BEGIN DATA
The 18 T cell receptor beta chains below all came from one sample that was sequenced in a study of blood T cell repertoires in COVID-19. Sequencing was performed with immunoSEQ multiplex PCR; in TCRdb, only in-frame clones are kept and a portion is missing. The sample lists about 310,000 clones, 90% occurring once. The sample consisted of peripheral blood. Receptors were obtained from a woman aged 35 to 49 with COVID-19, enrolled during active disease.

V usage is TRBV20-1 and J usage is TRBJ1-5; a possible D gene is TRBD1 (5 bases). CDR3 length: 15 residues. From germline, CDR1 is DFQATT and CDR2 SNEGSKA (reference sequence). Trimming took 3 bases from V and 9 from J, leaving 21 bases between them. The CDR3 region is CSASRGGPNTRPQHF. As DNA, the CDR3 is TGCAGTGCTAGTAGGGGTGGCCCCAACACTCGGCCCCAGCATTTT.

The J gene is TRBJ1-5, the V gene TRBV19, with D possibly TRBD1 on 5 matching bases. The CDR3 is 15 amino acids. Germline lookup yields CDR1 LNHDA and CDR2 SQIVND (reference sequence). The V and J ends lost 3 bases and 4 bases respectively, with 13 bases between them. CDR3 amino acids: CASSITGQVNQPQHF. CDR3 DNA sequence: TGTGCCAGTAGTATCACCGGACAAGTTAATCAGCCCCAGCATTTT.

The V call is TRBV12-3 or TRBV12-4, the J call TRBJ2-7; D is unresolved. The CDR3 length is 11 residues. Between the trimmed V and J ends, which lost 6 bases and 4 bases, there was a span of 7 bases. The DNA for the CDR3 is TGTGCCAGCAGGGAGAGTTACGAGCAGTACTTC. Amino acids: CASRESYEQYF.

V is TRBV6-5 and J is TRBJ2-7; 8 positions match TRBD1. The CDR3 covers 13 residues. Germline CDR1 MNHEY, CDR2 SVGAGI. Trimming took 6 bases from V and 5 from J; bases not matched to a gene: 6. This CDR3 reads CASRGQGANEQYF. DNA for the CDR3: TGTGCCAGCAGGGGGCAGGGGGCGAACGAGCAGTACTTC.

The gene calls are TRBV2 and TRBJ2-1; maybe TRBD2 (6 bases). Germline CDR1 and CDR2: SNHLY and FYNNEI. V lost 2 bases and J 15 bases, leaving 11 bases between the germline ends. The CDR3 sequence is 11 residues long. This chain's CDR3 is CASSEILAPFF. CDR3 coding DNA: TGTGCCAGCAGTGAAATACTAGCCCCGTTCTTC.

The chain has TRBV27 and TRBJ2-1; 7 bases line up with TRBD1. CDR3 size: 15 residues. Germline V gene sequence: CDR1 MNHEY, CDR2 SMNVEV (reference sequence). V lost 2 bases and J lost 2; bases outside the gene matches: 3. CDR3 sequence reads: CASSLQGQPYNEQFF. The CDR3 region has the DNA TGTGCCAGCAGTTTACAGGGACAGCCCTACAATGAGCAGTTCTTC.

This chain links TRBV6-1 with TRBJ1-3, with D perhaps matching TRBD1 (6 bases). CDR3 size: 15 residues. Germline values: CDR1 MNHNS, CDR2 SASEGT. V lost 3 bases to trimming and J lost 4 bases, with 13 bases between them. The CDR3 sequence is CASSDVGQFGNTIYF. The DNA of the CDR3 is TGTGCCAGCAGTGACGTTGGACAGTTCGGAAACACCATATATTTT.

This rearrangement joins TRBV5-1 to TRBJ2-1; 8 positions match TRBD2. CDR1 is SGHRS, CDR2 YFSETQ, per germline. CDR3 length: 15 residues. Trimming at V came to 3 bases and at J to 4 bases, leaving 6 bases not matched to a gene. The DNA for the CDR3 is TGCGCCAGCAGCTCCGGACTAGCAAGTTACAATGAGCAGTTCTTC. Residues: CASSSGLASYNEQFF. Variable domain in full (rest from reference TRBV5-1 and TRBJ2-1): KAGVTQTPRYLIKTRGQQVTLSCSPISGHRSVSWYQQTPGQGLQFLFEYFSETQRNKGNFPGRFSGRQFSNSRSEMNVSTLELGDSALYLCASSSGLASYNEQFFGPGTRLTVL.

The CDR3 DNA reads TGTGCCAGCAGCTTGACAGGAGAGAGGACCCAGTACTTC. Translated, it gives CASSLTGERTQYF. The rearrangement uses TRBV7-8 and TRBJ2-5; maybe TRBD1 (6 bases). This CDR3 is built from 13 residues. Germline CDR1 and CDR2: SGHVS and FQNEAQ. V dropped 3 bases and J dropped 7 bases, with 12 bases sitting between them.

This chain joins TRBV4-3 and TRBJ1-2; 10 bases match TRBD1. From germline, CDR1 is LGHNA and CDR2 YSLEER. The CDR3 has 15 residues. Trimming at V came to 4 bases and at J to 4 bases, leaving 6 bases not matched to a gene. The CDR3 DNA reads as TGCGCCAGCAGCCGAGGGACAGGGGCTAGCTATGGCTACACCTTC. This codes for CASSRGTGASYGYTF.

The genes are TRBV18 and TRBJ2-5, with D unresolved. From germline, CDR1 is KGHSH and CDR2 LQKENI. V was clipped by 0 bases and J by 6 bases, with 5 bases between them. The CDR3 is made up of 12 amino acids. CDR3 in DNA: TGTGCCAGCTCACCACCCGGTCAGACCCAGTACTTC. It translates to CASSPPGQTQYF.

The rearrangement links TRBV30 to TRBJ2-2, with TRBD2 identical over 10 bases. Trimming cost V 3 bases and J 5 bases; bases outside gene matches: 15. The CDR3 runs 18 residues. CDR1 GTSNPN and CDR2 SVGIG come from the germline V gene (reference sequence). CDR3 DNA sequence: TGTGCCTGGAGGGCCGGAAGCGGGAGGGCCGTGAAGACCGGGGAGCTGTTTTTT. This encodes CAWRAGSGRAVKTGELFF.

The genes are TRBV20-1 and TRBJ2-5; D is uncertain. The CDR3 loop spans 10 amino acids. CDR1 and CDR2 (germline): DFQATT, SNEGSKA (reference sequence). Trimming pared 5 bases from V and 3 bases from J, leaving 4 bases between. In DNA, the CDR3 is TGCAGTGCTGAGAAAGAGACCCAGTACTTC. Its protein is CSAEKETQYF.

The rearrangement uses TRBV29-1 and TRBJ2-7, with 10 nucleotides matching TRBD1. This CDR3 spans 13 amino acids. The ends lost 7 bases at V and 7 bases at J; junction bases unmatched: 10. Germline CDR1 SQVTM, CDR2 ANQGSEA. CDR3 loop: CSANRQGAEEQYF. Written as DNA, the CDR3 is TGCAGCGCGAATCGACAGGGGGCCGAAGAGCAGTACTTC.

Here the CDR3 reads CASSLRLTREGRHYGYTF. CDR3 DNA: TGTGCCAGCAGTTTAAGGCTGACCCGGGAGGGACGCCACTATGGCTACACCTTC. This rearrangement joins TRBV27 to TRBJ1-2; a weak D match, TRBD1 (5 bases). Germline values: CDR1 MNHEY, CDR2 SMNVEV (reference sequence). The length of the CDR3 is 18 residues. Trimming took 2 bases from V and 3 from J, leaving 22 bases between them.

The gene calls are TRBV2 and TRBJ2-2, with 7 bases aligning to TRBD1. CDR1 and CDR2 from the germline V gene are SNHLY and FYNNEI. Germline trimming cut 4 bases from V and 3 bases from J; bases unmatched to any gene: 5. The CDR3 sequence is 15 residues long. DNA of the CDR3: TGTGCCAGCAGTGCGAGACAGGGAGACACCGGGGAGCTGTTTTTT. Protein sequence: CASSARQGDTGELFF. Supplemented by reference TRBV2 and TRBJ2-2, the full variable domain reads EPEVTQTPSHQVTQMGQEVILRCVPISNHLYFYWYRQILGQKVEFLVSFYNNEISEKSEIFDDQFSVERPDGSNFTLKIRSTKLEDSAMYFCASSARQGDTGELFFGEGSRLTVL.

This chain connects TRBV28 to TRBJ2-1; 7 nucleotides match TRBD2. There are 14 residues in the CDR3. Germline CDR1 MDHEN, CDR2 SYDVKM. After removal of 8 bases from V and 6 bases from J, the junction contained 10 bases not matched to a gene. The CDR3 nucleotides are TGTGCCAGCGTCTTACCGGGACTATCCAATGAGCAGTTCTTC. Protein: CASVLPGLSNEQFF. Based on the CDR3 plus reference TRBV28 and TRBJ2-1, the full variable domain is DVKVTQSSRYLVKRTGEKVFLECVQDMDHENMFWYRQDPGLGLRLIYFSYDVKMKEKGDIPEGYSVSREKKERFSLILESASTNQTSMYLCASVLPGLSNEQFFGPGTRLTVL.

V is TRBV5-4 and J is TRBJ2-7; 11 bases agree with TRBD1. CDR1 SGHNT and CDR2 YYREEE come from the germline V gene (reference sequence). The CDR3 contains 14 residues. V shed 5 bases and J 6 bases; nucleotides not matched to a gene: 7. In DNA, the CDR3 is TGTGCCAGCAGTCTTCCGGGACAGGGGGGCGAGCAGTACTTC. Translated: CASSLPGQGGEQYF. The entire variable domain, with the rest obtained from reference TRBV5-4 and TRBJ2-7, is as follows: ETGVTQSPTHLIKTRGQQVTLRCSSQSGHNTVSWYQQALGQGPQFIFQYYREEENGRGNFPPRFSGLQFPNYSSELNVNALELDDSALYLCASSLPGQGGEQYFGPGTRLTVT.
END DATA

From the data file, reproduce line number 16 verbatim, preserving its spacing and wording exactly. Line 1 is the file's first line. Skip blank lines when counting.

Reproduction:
Here the CDR3 reads CASSLRLTREGRHYGYTF. CDR3 DNA: TGTGCCAGCAGTTTAAGGCTGACCCGGGAGGGACGCCACTATGGCTACACCTTC. This rearrangement joins TRBV27 to TRBJ1-2; a weak D match, TRBD1 (5 bases). Germline values: CDR1 MNHEY, CDR2 SMNVEV (reference sequence). The length of the CDR3 is 18 residues. Trimming took 2 bases from V and 3 from J, leaving 22 bases between them.